Following its recent nuclear agreement with the six world powers, analysts say Iran is actively looking to mend fences with its Gulf neighbors. Foreign Minister Mohamed Javad Zarif recently completed a whirlwind tour of four of the six countries of the Gulf Cooperation Council (GCC) and secured promises of reciprocal visits. But mistrust of Iran runs high in the Gulf, particularly in Saudi Arabia and Bahrain, and experts say Tehran’s recently diplomatic initiative is unlikely to sway its wary neighbors.
who is Executive Director of the Middle East Policy Council in Washington, D.C., says suspicion of Iran among the Gulf Arab starts with the fact that Iran is a revolutionary state whose agenda is in conflict with both Western nations and its Gulf neighbors.
“It’s also a regime that has instigated unrest in the Arab Gulf states,” Mattair said. “It has cultivated Shia communities that are minorities and encouraged their protests and it has engaged in terror in these states—not recently, but recently enough to be remembered and to be a concern.”
Mattair points out that Iran took advantage of the U.S. intervention in Iraq to infiltrate Revolutionary Guards into Iraq, challenge U.S. forces, shape Iraqi militias and, he says, ultimately gain influence over the government of Nouri al-Maliki.
“And that is a very big potential threat to the Gulf Arab leaders, to see Iran in such a position of power in Iraq,” Mattair said.
Iran, he says, is helping fuel sectarian conflict in Syria by siding with the Syrian government in what has increasingly become a sectarian conflict between Bashar al-Assad’s largely Alawite army and Sunni rebels.
“And so when the Sunni Arab leaders see Sunni Arabs being slaughtered in Syria by an Alawite regime - an offshoot of Shi’ism, supported by Iran - they face domestic pressure from their own Sunni populations to do something about this," he said.
Mattair also says Gulf Arab states view Iran as a geopolitical threat in terms of its conventional and covert capabilities. “It’s a big, looming powerful country from the perspective of the Gulf Arab regimes,” he said, “and that is why they also spend so much time and money building their defenses."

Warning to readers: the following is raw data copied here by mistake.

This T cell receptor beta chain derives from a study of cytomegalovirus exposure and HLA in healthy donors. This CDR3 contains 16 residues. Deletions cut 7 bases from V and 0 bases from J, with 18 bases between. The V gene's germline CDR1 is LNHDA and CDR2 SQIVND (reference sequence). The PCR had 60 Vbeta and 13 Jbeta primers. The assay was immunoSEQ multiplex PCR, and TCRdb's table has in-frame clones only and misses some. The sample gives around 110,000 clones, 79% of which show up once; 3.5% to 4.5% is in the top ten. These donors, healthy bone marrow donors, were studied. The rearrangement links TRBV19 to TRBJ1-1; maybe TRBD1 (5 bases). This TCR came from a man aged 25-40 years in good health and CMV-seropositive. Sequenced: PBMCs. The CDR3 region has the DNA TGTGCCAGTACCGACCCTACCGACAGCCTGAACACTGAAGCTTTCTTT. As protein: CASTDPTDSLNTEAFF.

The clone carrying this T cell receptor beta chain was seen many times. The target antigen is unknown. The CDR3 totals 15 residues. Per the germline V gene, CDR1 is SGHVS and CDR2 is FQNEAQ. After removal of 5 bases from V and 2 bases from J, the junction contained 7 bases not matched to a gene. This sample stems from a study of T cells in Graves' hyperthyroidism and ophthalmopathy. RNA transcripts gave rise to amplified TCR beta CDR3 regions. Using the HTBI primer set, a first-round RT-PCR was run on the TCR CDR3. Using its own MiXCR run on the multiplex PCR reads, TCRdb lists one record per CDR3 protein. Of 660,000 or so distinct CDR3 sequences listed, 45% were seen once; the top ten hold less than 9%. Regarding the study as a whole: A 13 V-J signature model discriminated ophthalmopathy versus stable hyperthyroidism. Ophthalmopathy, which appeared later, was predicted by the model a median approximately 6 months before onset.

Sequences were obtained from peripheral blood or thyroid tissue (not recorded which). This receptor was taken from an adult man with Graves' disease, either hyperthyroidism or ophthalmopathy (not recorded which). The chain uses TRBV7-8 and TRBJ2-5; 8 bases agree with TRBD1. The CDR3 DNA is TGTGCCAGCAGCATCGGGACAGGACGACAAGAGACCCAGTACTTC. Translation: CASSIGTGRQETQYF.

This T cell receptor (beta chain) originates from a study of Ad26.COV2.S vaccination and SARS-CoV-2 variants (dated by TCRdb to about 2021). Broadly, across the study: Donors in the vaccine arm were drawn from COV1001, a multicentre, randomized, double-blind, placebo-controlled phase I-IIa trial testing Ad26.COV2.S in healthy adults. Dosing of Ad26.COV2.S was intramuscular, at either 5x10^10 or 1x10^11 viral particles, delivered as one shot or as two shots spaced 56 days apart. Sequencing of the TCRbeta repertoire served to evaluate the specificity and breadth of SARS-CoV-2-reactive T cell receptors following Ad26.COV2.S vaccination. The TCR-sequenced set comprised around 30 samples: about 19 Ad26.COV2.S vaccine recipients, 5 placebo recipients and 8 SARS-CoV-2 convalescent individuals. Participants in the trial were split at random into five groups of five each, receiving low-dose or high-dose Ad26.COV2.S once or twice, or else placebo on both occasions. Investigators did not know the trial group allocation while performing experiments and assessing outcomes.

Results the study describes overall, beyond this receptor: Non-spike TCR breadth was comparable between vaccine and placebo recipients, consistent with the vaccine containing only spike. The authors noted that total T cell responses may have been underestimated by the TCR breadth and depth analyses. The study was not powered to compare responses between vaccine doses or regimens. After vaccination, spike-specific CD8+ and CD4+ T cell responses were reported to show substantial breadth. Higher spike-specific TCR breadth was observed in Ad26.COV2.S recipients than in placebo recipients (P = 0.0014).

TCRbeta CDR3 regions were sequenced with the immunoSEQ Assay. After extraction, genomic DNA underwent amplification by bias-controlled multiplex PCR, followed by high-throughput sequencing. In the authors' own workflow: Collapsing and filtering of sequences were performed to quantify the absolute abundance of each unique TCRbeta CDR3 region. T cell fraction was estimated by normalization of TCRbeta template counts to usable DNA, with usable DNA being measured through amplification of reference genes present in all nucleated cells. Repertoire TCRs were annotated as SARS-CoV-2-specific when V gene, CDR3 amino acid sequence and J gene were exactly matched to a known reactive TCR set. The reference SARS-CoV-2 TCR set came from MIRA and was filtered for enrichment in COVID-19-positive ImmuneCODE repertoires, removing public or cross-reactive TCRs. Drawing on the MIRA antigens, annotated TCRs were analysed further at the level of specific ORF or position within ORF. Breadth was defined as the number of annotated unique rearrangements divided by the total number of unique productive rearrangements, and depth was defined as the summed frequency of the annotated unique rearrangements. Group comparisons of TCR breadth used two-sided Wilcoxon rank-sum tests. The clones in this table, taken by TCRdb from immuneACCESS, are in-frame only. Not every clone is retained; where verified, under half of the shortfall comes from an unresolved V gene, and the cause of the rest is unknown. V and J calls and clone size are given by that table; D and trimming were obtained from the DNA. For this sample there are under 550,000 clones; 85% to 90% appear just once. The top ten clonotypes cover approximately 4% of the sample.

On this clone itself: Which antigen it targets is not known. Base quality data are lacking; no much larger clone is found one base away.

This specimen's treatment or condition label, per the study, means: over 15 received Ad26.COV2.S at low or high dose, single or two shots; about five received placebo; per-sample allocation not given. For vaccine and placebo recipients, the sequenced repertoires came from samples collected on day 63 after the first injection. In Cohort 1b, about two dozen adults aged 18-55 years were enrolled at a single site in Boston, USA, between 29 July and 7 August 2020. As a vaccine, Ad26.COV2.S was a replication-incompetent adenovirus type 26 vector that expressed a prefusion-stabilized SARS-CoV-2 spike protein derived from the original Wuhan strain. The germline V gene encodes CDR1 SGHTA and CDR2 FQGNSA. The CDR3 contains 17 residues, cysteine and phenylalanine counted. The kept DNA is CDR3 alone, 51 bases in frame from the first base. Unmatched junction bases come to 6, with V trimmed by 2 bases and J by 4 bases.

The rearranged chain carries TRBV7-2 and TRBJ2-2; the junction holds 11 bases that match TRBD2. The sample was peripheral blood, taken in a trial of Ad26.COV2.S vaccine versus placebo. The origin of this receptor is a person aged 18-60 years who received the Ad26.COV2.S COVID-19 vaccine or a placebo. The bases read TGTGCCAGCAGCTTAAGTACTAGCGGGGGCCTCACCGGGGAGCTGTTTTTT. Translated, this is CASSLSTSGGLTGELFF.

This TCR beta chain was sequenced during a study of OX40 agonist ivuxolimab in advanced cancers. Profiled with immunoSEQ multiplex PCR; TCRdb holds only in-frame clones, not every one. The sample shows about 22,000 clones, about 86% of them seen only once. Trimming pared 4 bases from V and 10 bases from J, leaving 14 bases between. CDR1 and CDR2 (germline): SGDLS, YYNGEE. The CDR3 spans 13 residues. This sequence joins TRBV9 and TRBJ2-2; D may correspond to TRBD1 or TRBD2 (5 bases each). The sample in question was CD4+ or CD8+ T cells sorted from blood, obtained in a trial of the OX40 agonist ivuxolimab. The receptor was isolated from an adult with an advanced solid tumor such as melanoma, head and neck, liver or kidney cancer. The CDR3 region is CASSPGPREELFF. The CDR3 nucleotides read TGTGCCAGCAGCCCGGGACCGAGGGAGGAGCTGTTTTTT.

is an American political scientist, analyst and commentator on the Middle East and Iran. He says Iran is unlikely to fundamentally change its behavior toward its regional Gulf neighbors because, as he puts it, “from the perspective of Iranian leaders and particularly Ayatollah Ali Khamanei, Iran's supreme leader, any change would lessen Iran's influence and diminish Tehran's power and leverage, regionally and internationally.”
Rafizadeh says the GCC states are generally suspicion of Tehran's intention to halt its nuclear program, as demonstrated in leaked U.S. diplomatic cables which reported that Saudi Arabia’s King Abdullah called on the U.S. to “cut off the head of the snake” by destroying Iran’s nuclear sites in a military strike.
“It is also crucial to point out that this is not the first time that Iran reaches a first temporary deal with the P5+1,” Rafizadeh said. “Eagerness and pressure from both sides usually have contributed to broad first agreements. However, it is less likely that the provisional agreement will lead to an enduring one.”
Rafizadeh says previous agreements have failed over Tehran’s objections to site inspections or when Tehran has disputed the interpretation of the text of an agreement previously agreed to by all parties.
“Iran's stand on its nuclear program and the P5+1 and the West's position seem to be too deep to bridge,” Rafizadeh said.
While Tehran’s recently diplomatic flurry might improve relations with its GCC neighbors in small ways, Rafizadeh believes that the underlying geopolitical, ideological, sectarian, and strategic tensions with Gulf Arab neighbors are too deep and complex to resolve anytime soon.